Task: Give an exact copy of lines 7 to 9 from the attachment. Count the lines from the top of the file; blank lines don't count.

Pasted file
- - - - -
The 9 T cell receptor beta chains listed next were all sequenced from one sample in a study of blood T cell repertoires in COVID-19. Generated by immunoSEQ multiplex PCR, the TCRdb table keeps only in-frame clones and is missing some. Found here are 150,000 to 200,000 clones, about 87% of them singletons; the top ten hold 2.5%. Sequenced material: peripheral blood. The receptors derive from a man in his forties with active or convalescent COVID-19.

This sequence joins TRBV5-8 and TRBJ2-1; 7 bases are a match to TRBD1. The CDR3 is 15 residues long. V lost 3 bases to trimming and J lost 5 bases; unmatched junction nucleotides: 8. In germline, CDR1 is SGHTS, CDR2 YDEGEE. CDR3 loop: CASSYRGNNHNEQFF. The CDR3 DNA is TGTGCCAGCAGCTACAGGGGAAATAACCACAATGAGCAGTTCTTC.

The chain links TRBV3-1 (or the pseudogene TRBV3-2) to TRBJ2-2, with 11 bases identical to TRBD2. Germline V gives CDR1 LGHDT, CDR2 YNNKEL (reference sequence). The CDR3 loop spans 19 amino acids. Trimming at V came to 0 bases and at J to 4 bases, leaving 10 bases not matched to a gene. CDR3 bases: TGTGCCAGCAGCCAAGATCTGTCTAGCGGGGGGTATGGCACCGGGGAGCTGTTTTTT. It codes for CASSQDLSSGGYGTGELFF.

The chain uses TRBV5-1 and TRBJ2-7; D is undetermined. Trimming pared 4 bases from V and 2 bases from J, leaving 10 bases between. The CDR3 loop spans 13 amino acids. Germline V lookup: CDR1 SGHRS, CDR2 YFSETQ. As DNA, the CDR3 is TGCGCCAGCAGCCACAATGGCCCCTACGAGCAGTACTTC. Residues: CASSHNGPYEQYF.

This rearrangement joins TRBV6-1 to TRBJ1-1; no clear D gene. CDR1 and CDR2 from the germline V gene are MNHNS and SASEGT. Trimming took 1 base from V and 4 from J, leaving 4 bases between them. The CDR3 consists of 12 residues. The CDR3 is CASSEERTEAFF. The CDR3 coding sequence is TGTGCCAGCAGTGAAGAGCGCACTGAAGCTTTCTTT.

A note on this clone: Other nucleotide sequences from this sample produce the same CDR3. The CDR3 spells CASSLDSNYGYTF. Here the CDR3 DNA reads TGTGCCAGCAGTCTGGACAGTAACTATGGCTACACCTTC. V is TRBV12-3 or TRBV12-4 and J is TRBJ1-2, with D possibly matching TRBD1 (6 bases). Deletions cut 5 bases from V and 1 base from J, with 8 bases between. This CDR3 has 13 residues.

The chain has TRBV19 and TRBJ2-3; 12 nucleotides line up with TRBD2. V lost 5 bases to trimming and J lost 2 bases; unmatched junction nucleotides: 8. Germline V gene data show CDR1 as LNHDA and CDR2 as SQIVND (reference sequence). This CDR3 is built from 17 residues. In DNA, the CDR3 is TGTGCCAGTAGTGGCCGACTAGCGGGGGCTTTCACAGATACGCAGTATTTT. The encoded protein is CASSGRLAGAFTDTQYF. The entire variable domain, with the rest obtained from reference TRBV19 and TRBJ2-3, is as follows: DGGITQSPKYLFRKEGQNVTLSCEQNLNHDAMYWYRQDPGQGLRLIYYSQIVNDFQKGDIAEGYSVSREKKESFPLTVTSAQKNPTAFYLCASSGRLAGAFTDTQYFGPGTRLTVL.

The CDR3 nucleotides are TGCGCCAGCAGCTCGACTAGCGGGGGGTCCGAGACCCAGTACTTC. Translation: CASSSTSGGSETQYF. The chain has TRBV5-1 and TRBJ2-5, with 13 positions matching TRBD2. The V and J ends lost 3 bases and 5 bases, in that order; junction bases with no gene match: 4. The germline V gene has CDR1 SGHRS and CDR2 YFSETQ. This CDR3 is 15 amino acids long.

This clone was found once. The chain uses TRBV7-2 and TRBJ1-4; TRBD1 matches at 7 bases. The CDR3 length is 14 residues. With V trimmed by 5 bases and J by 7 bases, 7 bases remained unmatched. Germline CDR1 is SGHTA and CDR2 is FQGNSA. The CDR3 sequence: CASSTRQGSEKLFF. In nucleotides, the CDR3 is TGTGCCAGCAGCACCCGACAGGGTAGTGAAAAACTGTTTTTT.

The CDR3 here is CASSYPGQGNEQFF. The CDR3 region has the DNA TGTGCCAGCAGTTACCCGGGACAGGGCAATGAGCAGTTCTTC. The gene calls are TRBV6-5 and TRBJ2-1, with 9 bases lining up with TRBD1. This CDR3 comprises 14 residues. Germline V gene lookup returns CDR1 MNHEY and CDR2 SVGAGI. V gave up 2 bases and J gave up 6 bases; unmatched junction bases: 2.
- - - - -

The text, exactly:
The chain has TRBV19 and TRBJ2-3; 12 nucleotides line up with TRBD2. V lost 5 bases to trimming and J lost 2 bases; unmatched junction nucleotides: 8. Germline V gene data show CDR1 as LNHDA and CDR2 as SQIVND (reference sequence). This CDR3 is built from 17 residues. In DNA, the CDR3 is TGTGCCAGTAGTGGCCGACTAGCGGGGGCTTTCACAGATACGCAGTATTTT. The encoded protein is CASSGRLAGAFTDTQYF. The entire variable domain, with the rest obtained from reference TRBV19 and TRBJ2-3, is as follows: DGGITQSPKYLFRKEGQNVTLSCEQNLNHDAMYWYRQDPGQGLRLIYYSQIVNDFQKGDIAEGYSVSREKKESFPLTVTSAQKNPTAFYLCASSGRLAGAFTDTQYFGPGTRLTVL.

The CDR3 nucleotides are TGCGCCAGCAGCTCGACTAGCGGGGGGTCCGAGACCCAGTACTTC. Translation: CASSSTSGGSETQYF. The chain has TRBV5-1 and TRBJ2-5, with 13 positions matching TRBD2. The V and J ends lost 3 bases and 5 bases, in that order; junction bases with no gene match: 4. The germline V gene has CDR1 SGHRS and CDR2 YFSETQ. This CDR3 is 15 amino acids long.

This clone was found once. The chain uses TRBV7-2 and TRBJ1-4; TRBD1 matches at 7 bases. The CDR3 length is 14 residues. With V trimmed by 5 bases and J by 7 bases, 7 bases remained unmatched. Germline CDR1 is SGHTA and CDR2 is FQGNSA. The CDR3 sequence: CASSTRQGSEKLFF. In nucleotides, the CDR3 is TGTGCCAGCAGCACCCGACAGGGTAGTGAAAAACTGTTTTTT.